Spring sunshine brings warm, fresh days to clean up the yard, hike or drive through the countryside. We at the U.S. Fish and Wildlife Service know how many of you look forward to your yards and gardens growing and blooming every spring. We feel the same way! Did you know that sprucing up your yard could help fight off future wildfires? Take a moment to learn how we’re working with our neighbors to grow landscapes that are safer for wildlife and for people.
In addition to prepping for spring and summer restoration work, our field staff at Necedah National Wildlife Refuge near Tomah, Wisconsin look forward to the return of migrating birds and native plants after a long winter. Staff also keep an eye on the weather, because they know what comes next. A little more wind, a little more sun, less snow and more exposed dried grass that can feed wildfires. This is where being a good neighbor comes into play.
Our neighbors know that wildland firefighters and biologists use fire as a useful tool – both for restoring native habitat and for protecting lands and infrastructure from the danger of even stronger, hotter fires. Every year, staff strategically plan and carry out prescribed burns that replicate the most beneficial aspects of a wildfire. Keeping fire on our side is a yearlong process that allows plants and animals to benefit as we build in safety measures for people, private property and communities.
Earlier this spring, as the world faced unprecedented challenges with COVID-19, fire crews around our agency kept equipment and gear at the ready in the event of a wildfire. At Necedah, our team made additional adjustments to meet new safety requirements while still working together. As every first responder knows, preparation is key to any successful emergency response.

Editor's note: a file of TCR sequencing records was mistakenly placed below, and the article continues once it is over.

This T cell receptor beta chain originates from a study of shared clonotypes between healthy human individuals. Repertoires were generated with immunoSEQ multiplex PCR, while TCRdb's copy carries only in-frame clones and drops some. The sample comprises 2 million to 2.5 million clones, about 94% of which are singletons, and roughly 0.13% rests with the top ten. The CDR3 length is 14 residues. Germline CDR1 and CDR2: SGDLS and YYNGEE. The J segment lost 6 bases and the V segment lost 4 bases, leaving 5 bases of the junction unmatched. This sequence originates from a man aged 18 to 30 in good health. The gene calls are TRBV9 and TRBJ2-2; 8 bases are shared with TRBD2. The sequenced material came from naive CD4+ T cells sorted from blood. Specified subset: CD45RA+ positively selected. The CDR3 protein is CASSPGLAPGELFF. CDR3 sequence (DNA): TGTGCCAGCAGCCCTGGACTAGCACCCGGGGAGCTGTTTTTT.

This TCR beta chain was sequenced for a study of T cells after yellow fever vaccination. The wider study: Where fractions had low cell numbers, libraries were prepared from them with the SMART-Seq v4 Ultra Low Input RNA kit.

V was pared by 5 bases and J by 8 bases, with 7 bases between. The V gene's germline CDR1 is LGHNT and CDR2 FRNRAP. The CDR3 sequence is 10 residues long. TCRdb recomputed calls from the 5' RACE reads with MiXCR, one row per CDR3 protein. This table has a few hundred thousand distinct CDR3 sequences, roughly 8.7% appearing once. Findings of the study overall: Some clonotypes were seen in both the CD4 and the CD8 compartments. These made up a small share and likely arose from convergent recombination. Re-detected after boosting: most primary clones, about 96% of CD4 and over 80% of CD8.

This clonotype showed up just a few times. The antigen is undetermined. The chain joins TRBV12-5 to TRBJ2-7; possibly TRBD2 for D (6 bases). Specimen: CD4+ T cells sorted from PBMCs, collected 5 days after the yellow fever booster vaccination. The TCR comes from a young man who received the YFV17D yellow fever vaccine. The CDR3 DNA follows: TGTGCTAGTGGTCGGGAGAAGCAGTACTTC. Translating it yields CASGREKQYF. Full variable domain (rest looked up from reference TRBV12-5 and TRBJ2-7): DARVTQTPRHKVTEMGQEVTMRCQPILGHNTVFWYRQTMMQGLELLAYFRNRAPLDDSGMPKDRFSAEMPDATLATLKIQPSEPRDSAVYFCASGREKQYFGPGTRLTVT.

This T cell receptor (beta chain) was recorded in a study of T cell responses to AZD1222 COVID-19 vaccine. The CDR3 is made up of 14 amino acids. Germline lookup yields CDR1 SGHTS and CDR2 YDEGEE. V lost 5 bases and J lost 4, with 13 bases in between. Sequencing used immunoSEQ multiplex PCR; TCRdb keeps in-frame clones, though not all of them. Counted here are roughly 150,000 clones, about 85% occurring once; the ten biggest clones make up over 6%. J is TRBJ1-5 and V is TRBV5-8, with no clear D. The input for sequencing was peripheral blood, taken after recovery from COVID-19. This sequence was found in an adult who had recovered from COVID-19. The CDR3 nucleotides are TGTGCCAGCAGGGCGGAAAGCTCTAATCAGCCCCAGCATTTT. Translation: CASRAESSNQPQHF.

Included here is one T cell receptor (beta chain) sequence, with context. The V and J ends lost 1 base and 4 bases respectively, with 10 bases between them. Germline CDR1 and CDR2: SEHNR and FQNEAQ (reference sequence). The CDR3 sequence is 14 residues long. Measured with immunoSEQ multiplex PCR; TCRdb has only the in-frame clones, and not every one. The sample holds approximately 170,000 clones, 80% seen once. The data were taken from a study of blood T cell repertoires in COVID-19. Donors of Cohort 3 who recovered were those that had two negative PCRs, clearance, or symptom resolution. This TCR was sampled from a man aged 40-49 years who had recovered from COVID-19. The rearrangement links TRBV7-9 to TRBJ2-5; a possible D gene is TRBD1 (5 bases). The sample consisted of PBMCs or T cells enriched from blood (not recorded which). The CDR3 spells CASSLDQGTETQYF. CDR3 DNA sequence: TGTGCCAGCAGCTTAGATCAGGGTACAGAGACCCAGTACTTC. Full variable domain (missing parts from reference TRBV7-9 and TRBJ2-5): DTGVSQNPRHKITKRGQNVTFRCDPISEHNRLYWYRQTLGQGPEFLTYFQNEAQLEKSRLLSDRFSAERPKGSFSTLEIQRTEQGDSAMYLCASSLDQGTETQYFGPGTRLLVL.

Fast response and preparedness
It was windy on the morning of Saturday, April 18. Smoke was reported along with an active wildfire on the refuge. Our fire team joined crews from the Wisconsin Department of Natural Resources and multiple single engine air tankers, mounting a unified response to save neighboring homes and buildings. Evacuations were underway as our crews arrived. They assessed the fire and went to work to protect structures and reduce spotting fires.
Crews were faced with sustained winds of 24 miles per hour and gusts that topped 35 miles per hour, picking up large burning plant debris and floating it into unburned areas. The fire quickly began to spread through the refuge and neighboring properties, rapidly growing from 20 to 100 acres through a naturally dry habitat of oak-pine barrens. We pulled in additional U.S. Fish and Wildlife Service resources from Leopold Wetland Management District and the La Crosse District of Upper Mississippi River National Wildlife and Fish Refuge. U.S. Forest Service crews brought in an additional dozer and operator from Chequamegon-Nicolet national forest to help contain the fire. With equipment and crews in place, staff were able to quickly turn the recently improved fire breaks into a fresh line of soil. Continued air drops and full wetlands helped slow the spread, and the fire was fully contained at 240 acres by the late afternoon. An additional week of extinguishing hotspots and monitoring helped ensure there were no additional flare ups in the area.
Wildland firefighters had one more distinct advantage fighting fire in this area. This unit on the refuge was restored with a prescribed burn in 2018. That burn helped clean up fire-prone fuels, reduce oak brush and create openings for wild lupine to expand – an effort to increase essential habitat for the endangered Karner blue butterfly.